Doctor’s Tips to Better Manage Your Depression in Yuma.
Letter to the Doctor
I would like to learn more about how to better manage my depression on a daily basis and take any tips that you care to share.
I’m a 55-year-old white male. I just received a diagnosis of depression from my family doctor. I have been left with a few questions and concerns, and I’m hoping that you can provide some guidance to help me better understand my situation.
Doctor’s Expert Insights on How Best to Manage Your Depression
Dear Mr. S.,
I hope this response finds you well. I want to congratulate you on taking important steps toward improving your mental health.
A new diagnosis of depression can be daunting and difficult. I want you to feel comfortable with talking to your healthcare team and understand that we’re here to support and guide you (and others) through this journey of better mental health.
After a new diagnosis, there are a few things I’d like you to know and be on the lookout for. I will also discuss what to anticipate and highlight crucial aspects to be aware of while managing your condition.
Depression can look different on a daily basis.
In order to get a better understanding of your depression symptoms try to assess your symptoms every 2 weeks. You may consider keeping a symptom diary. But, try to look at your symptoms in chunks of 2-week increments.
However, if you have thoughts of harming yourself or others, call your doctor, 911, or 988 immediately.
Monitor Your Symptoms
As you start monitoring your symptoms, I’d like you to know that depression can manifest in various ways. These symptoms can be both emotional and physical.
Here are some major symptoms of depression. Keep in mind, you may not experience all of these symptoms.
Persistent sadness or feeling low.Loss of interest or pleasure in activities once enjoyed.Changes in appetite and weight (either increase or decrease).Insomnia or excessive sleeping.Fatigue and lack of energy.Feelings of guilt or worthlessness.Difficulty concentrating or making decisions.Thoughts of self-harm or suicide.
Use the PHQ-9
Keep track of any changes you notice and communicate them to your healthcare providers by using the following tool: PHQ-9 questionnaire.
Fill it out and take the results to your doctor.
Time for Medicines to Work
Many people expect their depression medications to start working immediately. You should know that’s, generally, not the case! Do not stop your medications during this crucial time.
It is important to remain patient and committed to your treatment. Accept that it may take time for you to notice significant improvements.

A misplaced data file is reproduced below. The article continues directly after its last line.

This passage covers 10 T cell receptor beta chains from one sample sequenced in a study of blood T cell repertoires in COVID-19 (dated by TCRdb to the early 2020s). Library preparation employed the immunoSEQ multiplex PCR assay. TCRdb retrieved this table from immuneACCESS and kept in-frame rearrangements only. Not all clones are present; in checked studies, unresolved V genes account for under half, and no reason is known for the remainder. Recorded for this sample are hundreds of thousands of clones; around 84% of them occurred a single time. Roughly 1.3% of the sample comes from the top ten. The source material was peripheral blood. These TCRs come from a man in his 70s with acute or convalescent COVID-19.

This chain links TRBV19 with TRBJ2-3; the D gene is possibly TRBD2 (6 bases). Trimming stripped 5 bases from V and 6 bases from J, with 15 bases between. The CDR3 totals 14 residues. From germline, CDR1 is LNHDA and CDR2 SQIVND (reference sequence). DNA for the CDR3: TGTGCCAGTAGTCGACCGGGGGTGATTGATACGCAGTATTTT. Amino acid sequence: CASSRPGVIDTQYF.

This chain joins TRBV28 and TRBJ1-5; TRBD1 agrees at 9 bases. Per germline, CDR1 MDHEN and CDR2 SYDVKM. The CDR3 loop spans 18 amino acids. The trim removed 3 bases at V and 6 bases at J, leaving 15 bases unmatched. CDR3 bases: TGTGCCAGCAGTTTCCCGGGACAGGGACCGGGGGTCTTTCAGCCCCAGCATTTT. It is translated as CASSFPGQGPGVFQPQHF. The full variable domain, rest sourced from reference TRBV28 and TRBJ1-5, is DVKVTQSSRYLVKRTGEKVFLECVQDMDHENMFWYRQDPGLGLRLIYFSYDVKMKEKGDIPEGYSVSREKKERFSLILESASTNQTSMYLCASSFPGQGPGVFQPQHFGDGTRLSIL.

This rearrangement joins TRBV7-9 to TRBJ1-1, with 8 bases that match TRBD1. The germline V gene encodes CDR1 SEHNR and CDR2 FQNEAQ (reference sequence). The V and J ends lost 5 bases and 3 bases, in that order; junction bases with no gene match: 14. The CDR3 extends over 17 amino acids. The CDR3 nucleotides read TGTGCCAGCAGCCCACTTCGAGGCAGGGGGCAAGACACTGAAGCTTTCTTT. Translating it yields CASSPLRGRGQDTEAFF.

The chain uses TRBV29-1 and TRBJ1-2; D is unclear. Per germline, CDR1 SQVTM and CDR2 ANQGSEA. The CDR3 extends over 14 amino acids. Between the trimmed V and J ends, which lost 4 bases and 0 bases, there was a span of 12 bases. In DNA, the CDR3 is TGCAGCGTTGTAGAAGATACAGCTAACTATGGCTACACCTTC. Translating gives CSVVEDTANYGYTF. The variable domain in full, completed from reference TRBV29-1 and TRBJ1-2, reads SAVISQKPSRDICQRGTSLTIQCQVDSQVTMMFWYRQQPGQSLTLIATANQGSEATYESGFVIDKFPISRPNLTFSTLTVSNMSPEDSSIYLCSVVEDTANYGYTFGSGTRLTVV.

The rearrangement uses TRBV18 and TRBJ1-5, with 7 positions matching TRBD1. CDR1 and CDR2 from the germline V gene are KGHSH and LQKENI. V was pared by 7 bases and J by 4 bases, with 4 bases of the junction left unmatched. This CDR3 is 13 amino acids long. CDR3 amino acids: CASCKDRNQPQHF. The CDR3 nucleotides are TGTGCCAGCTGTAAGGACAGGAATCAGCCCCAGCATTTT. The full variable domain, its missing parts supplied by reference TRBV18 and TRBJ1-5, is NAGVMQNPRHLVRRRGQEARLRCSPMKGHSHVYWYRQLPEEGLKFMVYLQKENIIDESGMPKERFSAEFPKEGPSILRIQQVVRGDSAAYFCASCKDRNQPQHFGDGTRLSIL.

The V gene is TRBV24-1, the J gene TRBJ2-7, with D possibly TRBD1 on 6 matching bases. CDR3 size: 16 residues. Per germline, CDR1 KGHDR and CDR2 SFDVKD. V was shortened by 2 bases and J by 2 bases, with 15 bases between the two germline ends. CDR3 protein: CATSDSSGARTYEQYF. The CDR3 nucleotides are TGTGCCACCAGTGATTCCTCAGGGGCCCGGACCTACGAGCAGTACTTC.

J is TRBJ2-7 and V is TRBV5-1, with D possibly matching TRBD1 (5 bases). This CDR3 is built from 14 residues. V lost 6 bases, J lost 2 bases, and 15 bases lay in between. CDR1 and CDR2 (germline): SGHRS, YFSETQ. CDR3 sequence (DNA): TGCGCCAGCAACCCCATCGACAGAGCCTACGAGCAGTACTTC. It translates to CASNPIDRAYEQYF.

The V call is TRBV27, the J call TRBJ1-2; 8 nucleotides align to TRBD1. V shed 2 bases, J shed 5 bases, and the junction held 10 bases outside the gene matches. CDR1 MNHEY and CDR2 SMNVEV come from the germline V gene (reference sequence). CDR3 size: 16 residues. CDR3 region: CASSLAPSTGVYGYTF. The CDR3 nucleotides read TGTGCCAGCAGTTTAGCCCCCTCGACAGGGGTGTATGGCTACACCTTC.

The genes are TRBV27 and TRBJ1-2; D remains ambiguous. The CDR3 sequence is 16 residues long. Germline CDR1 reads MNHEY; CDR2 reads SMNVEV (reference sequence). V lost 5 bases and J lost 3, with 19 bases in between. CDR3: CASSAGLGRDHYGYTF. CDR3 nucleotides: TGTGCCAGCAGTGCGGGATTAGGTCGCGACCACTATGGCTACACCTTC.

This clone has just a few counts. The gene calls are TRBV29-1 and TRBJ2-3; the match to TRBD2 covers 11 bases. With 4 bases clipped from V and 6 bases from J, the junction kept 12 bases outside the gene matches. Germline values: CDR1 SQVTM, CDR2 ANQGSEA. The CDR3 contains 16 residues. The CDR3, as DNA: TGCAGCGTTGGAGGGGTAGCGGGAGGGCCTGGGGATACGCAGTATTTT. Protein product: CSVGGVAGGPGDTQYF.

Most often, people see some improvements in their symptoms 2 weeks after starting their antidepressants. Though, in some instances, it can take up to 6 weeks before one can see/experience significant changes.
Other Steps to Take
In addition to prescription medication, there are several options available to help manage your symptoms.
These may include:
Psychotherapy such as cognitive-behavioral therapy (CBT).Engaging in activities you enjoy.Lifestyle changes such as improving sleep habits, and regular exercise.Practicing relaxation techniques, such as deep breathing or mindfulness meditation.Keeping a journal to express your thoughts and feelings.
Together, you and your healthcare team will work to determine the most appropriate treatment plan for your individual needs.
Never Ignore These Symptoms
The most important thing to do is this: never ignore severe symptoms of depression.
If any of the following occur call your doctor, 911, or 988.
Suicidal thoughts or plans.A significant increase in the severity of your symptoms.Inability to care for yourself or complete daily tasks.Substance abuse or other harmful coping mechanisms.
Finally, I want to emphasize the importance of open communication throughout this process. I encourage you to share any concerns or questions you may have, as this will help your healthcare team tailor your treatment plan to your specific needs.
They are committed to supporting you on your journey towards better mental health. You got this!
Dr. Puja Uppal, Family Medicine.
Living in Yuma, here are some statistical data to show you that you’re not alone in your journey of depression and mental health:
Did you know that 19.9% of the adults living in Yuma County have depression?In Yuma County, the life expectancy average is 80.5 years of age.In Yuma County, the mental health provider ratio is 1294:1.13.0% of the adults have diabetes.32.2% of you have high blood pressure in Yuma County.28.4% of you lack health insurance.16.4% of the adults in Yuma County say that they smoke.
All of these variables can impact your mental health in Arizona.
Mental Health in Arizona
Below is a chart that shows the percentage of adults in each county of Arizona who’ve been diagnosed with depression.
The data are eye-opening when you realize that so many of our neighbors are also struggling with the same conditions.
It’s time to go out and say hello!
The Health Standard Newswire. Data/CDC
The Health Standard Newswire